4:00 Jack Grieve (Aston University): Mapping lexical spread in American English
4:30 Taylor Jones (University of Pennsylvania) ‘Yeen kno nun bout dat’: Using Twitter to map AAVE dialect regions
5:00 Tracy Conner (University of Massachusetts Amherst): Ellipsis licensing and copula/possessive optionality in African American English
5:30 Erica Britt (University of Michigan-Flint): Preaching, performance, and the comedy of Richard Pryor
Words of the Year Nominations
6:15 – 7:15 p.m., Hilton Portland, Skyline 2
Chair: Ben Zimmer, Vocabulary.com.
Open meeting of the New Words committee; ADS members and friends welcome. This meeting reviews nominations for Words of the Year 2014. Final candidates will be identified in preparation for the vote at 5:30 p.m. Friday.
(Sister Society Meet and Greet Reception)
sponsored by the Society for the Study of Indigenous Languages of the Americas
Porto Terra Lounge, 8:30 – 10:00 p.m. (Cash bar)
Friday, January 9
ADS posters may be viewed on Friday in the Exhibit Hall near the elevator bank. ADS presenters are asked to be present between 12:30 and 1:30 p.m. (and optionally at other times; LSA posters are to be attended by authors between 10:30 a.m. and noon Friday, and ADS presenters may be there then too).
Douglas Bigham (San Diego State University)
Danielle Jenné (San Diego State University)
Taylor Mahler (San Diego State University)
Indexing Chill: GOOSE, GOAT, and Bro-Dudes of the Urban Southwest
Christina Schoux Casey (Old Dominion University)
From ‘who dat say who dat’ to the ‘Who Dat Nation': Shifting terms of whitewashed Black speech.
Lauren Colomb (University of South Carolina)
Construction of local identity and ethnicity in the speech of African American jazz musicians in New Orleans
Valerie Freeman (University of Washington)
The prevelar vowel system in Seattle
Kristen Mullen (Florida International University)
A cross-generational analysis of Spanish-to-English calques in emerging Miami English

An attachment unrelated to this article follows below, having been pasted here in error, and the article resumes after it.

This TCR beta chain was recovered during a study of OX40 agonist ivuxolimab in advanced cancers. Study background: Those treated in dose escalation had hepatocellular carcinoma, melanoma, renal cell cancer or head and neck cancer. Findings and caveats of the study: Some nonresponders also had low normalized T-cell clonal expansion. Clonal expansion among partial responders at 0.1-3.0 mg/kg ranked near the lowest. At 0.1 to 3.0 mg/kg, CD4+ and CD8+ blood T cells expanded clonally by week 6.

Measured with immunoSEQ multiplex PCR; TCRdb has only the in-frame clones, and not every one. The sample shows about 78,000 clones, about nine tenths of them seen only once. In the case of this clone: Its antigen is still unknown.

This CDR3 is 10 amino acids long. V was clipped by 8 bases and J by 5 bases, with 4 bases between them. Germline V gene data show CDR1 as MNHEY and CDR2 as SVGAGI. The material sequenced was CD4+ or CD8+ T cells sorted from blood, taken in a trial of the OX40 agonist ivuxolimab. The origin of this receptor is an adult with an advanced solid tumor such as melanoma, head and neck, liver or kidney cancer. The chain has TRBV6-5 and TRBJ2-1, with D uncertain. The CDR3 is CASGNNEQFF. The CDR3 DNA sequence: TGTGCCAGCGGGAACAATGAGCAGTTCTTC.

Dennis Preston (Oklahoma State University and Michigan State University Emeritus)
Obligatory Nonstandards: How high-falutin(g) are you?
Ian Stewart (Dartmouth College)
We some young kings: the demographics of African American English on Twitter
Sali A. Tagliamonte (University of Toronto)
Kinza Mahoon (University of Toronto)
Lyndsey Leask (University of Toronto)
Hills and hails in the Madawaska Valley: Introducing a unique Canadian dialect
ADS Session 2: Speech in the Western States
8:30–11:00 a.m., Hilton Portland, Skyline 2
Chair: Betsy Evans (University of Washington)
8:30 Kara Becker, Anna Aden, Katelyn Best, Haley Jacobson (all Reed College): Variation in West Coast English: The case of Oregon.
9:00 Valerie Fridland (University of Nevada Reno), Tyler Kendall (University of Oregon), Craig Fickle (University of Oregon): It’s Nev-ae- da, not nev- ah- da!
9:30 Robert Kennedy (University of California, Santa Barbara), James Grama (University of Hawai‘i at Manoa), Heather Llewellyn (University of California, Santa Barbara): On the nucleus-offglide trajectory of the mid-back rounded vowel in California English.
10:00 Annette D’Onofrio, Penelope Eckert, Robert Podesva, Teresa Pratt, Janneke Van Hofwegen (all Stanford University): Low vowel variation in California
10:30 Alicia Beckford-Wassink(University of Washington ): Vowel raising in Washington State: What’s the BAG deal?
ADS Session 3
11:30 a.m. – 12:30 p.m., Hilton Portland, Skyline 2
Chair: Kathryn Remlinger, Grand Valley State University
11:30 Charles Boberg (McGill University): World War I and the consolidation of Canadian English
12:00 Matt Hunt Gardner (University of Toronto), Sali A. Tagliamonte (University of Toronto): The bike, the back, and the boyfriend: Confronting the “definite article conspiracy” in Canadian and British English.
ADS Session 4
1:30–3:00 p.m., Hilton Portland, Skyline 2: Teaching Panel
Chair: Anne Curzan (University of Michigan).
1:30 Robert Bayley, Chelsea Escalante, Renee Kemp, Alex Mendes, Emily Moline (all University of California, Davis): Where have all the participles went? Using Twitter data to teach multivariate analysis
2:00 Dan Villarreal University of California Davis), Ariel Loring (California State University Sacramento): Teaching world Englishes to undergradtuates: Tensions and pedagogical insights
2:30 Kelly Abrams, Trini Stickle (both University. of Wisconsin Madison): Discovering DARE: Creating a DARE Curriculum for secondary and postsecondary coursework